It is not yet clear, furthermore, why only some patients progress from MGUS to myeloma.

With colleagues, Dr Landgren has reported that high body mass index (BMI) at midlife appears to be associated with a greater risk of progressing from MGUS to myeloma or other lymphoproliferative diseases. This association might involve circulating levels of the metabolic hormone adiponectin, which is underexpressed in overweight people and was lower among patients who progressed from MGUS to multiple myeloma.7,8

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“Overall, the absolute risk of progression from monoclonal gammopathy to myeloma is low,” Dr Landgren told Cancer Therapy Advisor — less than 1% a year overall, complicating prospective research efforts.

Researchers are working to develop predictive molecular markers.

“Currently, there are no established genetic markers or more sophisticated biomarkers,” Dr Landgren said. “Ongoing studies are investigating the role of genetic signatures in the abnormal plasma cells, patterns of host-immune cells, and other markers.”

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It is also too soon to say if treating MGUS might prevent progression to myeloma.

“Given the low absolute risk of progression overall, any such drug has to be non-toxic and with a high rate of successful cure,” Dr Landgren said. “If better biomarkers were developed to identify individuals at high risk of progression, and better drugs that are non-toxic were available, the field would drastically change.”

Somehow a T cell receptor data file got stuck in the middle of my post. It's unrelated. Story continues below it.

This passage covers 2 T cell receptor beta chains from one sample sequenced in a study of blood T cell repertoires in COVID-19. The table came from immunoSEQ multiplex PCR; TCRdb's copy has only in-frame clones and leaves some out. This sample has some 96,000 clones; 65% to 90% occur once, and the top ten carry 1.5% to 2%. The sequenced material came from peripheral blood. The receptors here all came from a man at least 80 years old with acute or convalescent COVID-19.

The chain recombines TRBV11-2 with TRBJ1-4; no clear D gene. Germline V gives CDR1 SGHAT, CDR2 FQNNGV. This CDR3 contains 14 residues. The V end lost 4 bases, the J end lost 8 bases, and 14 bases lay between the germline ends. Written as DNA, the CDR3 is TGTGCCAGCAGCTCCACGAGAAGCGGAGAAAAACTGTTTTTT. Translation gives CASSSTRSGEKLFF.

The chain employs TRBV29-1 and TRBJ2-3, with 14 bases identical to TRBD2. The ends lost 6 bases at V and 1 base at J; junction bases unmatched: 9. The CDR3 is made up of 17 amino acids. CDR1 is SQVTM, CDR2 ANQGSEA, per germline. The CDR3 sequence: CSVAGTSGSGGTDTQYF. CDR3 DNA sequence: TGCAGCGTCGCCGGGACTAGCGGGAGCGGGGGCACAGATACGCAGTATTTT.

1. Kyle RA, Larson DR, Therneau TM, et al. Long-term follow-up of monoclonal gammopathy of undetermined significance. N Engl J Med. 2018;378:241-9. doi: 10.1056/NEJMoa1709974
  2. Panopoulou A, Streetly MJ. Myeloma and MGUS. Medicine. 2017;45:5.
  3. Landgren O, Kyle RA, Pfeiffer RM, et al. Monoclonal gammopathy of undetermined significance (MGUS) consistently precedes multiple myeloma: a progressive study. Blood. 2009;113:5412-7. doi: 10.1182/blood-2008-12-194241
  4. Landgren O, Graubard BI, Kumar S, et al. Prevalence of myeloma precursor state monoclonal gammopathy of undetermined significance in 12 372 individuals 10-49 years old: a population-based study from the National Health and Nutrition Examination Survey. Blood Cancer J. 2017;7:e618. doi: 10.1038/bcj.2017.97
  5. Campbell JP, Heaney JL, Pandya S, et al. Response comparison of multiple myeloma and monoclonal gammopathy of undetermined significance to the same anti-myeloma therapy: a retrospective cohort study. Lancet Haematol. 2017;4(12):e585-94.
  6. Landgren O. Serum protein markers of clonal heterogeneity in myeloma. Lancet Haematol. 2017;4(12):e565-6.
  7. Hofmann JN, Mailankody S, Korde N, et al. Circulating adiponectin levels differ between patients with multiple myeloma and its precursor disease. Obesity. 2017;25:1317-20. doi: 10.1002/oby.21894
  8. Thordardottir M, Lindqvist EK, Lund SH, et al. Obesity and risk of monoclonal gammopathy of undetermined significance and progression to multiple myeloma: a population-based study. Blood Adv. 2017;1:2186-92. doi: 10.1182/bloodadvances.2017007609